Before the grant, Staunton had a priority-based budget and the funds to only place the banners in part of their district. SDDA Board leaders saw the grant as an opportunity to expedite the second phase of the project, completing banners for the Churchville Avenue Corridor. In their press release and the subsequent press earned by the project, the organization was very clear about the motives and desired outcomes of the project. Articles ran in the Augusta Free Press and WHSV Channel 3.

Julie Markowitz, executive director of the SDDA, said that, “Installing new, colorful banners in those areas will show SDDA support for businesses and property owners in that part of the district.”  This very visible investment can go a long way in demonstrating commitment to part of the footprint that doesn’t alway get as much attention.  Additionally, the banners will visually connect the central district to the public spaces and arts and cultural amenities of Gypsy Hill.

Staunton was one of seven communities to receive a 2010 Downtown Improvement Grant.

Virginia Main Street Downtown Improvement Grants awarded

Seven designated Virginia Main Street (VMS) communities have been awarded VMS Downtown Improvement Grants in a special initiative marking the program’s 25th anniversary.

Successful proposals in the competitive process demonstrated: 

  • Measurable impacts or deliverables;
  • Committee or volunteer project leadership/involvement;
  • Partnerships and resource leveraging;
  • Local government involvement or support;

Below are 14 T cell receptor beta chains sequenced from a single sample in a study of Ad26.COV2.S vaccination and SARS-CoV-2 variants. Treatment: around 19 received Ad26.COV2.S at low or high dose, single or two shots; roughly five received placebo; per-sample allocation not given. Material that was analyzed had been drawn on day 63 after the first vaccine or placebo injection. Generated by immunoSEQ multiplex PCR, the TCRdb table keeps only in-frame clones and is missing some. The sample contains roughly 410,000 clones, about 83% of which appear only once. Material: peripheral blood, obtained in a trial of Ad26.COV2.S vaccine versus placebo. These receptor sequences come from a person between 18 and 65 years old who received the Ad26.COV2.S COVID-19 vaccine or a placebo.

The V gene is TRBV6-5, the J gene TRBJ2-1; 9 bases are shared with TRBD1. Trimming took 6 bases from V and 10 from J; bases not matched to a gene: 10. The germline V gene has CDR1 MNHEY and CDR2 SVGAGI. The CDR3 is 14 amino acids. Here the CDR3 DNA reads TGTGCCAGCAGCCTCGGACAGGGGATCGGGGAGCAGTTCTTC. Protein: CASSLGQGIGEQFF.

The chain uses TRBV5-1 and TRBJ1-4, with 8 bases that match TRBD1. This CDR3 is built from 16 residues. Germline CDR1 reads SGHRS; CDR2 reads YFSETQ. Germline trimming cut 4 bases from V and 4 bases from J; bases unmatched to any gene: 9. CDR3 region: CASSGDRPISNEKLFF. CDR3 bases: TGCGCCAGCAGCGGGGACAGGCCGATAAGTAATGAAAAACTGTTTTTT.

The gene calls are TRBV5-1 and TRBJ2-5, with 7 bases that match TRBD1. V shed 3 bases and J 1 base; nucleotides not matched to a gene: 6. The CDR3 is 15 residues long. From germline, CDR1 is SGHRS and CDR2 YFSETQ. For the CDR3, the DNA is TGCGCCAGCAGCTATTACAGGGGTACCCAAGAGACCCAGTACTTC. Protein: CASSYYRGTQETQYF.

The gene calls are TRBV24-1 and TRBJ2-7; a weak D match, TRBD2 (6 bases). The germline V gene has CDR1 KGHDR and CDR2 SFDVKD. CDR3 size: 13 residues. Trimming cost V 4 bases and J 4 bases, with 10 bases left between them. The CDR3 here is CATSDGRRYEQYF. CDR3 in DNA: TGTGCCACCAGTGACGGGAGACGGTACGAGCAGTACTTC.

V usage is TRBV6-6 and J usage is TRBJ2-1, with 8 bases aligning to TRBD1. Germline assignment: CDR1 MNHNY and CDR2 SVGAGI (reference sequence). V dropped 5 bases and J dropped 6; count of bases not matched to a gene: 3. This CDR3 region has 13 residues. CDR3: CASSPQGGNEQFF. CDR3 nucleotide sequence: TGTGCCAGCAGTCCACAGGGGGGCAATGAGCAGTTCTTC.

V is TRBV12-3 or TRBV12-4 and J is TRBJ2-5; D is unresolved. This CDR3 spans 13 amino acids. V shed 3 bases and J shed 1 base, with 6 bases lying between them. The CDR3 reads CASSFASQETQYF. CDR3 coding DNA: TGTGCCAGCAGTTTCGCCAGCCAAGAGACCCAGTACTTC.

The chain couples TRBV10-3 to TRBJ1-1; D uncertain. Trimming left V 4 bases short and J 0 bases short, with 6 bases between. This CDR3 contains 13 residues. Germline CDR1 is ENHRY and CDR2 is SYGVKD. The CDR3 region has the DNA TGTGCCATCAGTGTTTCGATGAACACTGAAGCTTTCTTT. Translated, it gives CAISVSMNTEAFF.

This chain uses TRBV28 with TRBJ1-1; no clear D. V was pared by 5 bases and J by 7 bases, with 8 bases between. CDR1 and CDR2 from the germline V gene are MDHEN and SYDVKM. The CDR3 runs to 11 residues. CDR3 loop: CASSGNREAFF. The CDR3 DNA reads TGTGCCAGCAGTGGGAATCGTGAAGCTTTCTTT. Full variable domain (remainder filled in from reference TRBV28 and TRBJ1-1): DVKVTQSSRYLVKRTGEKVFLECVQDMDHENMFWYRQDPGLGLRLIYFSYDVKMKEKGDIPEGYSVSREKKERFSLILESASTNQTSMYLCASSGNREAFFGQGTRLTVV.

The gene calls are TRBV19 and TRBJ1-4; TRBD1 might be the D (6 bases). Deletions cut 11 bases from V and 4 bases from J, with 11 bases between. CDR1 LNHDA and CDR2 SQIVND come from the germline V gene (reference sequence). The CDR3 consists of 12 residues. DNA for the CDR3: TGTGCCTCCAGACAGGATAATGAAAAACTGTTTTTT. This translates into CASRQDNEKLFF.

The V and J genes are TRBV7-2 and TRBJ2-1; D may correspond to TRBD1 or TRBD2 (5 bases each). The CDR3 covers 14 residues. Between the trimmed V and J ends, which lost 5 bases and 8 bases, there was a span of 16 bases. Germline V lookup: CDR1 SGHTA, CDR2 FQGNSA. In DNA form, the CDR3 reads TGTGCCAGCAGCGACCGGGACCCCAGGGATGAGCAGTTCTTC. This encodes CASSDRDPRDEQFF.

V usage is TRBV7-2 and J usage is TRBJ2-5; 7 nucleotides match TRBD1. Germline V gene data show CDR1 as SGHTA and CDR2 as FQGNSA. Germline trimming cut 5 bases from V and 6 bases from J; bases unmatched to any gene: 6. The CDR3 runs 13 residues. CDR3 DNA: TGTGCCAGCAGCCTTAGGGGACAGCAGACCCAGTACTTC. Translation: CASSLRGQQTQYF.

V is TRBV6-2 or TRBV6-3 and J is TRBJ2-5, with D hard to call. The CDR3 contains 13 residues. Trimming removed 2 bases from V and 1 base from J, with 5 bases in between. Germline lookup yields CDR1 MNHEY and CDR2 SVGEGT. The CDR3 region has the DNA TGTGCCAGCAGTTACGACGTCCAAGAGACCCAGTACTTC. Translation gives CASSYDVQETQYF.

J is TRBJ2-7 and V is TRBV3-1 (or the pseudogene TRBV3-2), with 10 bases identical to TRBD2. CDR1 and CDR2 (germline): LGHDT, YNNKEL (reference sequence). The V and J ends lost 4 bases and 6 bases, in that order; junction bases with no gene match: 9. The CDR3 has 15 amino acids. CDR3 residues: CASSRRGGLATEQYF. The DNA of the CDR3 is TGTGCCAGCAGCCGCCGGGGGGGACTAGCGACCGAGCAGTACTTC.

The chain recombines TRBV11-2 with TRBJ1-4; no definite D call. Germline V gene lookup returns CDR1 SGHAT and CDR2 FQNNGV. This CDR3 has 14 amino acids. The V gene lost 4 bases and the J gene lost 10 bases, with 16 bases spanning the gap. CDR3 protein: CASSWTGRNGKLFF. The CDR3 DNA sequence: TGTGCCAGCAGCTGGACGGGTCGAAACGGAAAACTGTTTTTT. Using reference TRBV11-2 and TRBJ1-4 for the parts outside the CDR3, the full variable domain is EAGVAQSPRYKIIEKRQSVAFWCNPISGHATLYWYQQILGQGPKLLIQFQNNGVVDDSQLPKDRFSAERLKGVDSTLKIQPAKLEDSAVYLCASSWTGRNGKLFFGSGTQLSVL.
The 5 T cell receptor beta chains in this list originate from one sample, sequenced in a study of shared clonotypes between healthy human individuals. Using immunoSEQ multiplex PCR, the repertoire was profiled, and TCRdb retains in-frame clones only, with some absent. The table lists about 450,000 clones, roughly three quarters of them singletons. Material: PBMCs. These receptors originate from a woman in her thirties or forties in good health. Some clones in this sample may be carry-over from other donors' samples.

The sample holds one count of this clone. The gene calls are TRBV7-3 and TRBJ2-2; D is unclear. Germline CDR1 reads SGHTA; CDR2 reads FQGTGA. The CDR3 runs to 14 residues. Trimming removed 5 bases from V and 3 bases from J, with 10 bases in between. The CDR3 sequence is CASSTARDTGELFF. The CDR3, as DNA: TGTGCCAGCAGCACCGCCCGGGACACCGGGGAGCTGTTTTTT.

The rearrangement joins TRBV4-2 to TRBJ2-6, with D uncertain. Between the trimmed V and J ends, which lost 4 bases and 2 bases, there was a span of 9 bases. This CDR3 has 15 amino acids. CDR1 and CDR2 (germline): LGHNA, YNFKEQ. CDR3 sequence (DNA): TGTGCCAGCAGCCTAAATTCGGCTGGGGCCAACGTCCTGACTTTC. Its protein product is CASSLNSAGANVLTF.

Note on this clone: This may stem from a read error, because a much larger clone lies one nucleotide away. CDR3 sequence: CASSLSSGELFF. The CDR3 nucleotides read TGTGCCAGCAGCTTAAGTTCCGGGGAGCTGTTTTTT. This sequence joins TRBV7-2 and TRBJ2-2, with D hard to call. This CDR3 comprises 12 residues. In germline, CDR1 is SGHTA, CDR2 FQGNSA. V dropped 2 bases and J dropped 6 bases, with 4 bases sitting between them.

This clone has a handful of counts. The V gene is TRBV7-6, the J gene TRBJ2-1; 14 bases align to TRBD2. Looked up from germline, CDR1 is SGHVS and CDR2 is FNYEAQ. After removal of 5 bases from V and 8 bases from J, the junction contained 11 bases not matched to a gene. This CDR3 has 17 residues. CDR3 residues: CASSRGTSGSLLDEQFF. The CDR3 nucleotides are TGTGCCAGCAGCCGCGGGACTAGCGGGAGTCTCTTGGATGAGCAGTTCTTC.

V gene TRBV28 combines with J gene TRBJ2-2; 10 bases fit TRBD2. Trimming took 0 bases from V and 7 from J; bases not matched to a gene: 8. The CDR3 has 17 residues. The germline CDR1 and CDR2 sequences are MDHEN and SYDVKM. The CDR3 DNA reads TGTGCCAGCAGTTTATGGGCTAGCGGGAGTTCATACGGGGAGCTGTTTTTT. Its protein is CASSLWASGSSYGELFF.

• Up-to-date program reporting; and
  • The ability to complete the project using the $2,500 (plus leverage) by Dec. 2010.

The funded projects in alphabetical order are:

CulpeperA downtown banner project will carry forward the VMS-supported identity campaign and leverage donated design time, community volunteer hours, and an in-kind local government contribution. 

HarrisonburgA pilot tourism project will engage a collaborative team in the development, trial, and measurement of a concierge and resort-based educational and promotional campaign.

Martinsville:  A print and Web marketing campaign will promote Uptown Martinsville as a destination and include the development and production of a brochure and loyalty cards that shoppers will use to receive special discounts and offers at participating Uptown businesses.

OrangeA landscaping project will expand a recently successful collaboration between the Orange Downtown Alliance, local garden clubs, and the Town of Orange into a district-wide effort, leveraging volunteer hours and contributions.

South Boston:  A participatory art and history project will engage a collaborative team in painting fire hydrants as part of the community’s strategic arts and heritage economic repositioning.

StauntonA downtown banner project will extend an existing effort into a transitional, gateway portion of the district, leveraging an existing investment and increasing the engagement of a stakeholder group at the margins.

Winchester: A pedestrian oriented kiosk and signage will implement recommendations from an ongoing wayfinding planning process.

Congratulations to the successful communties, and good luck on the projects.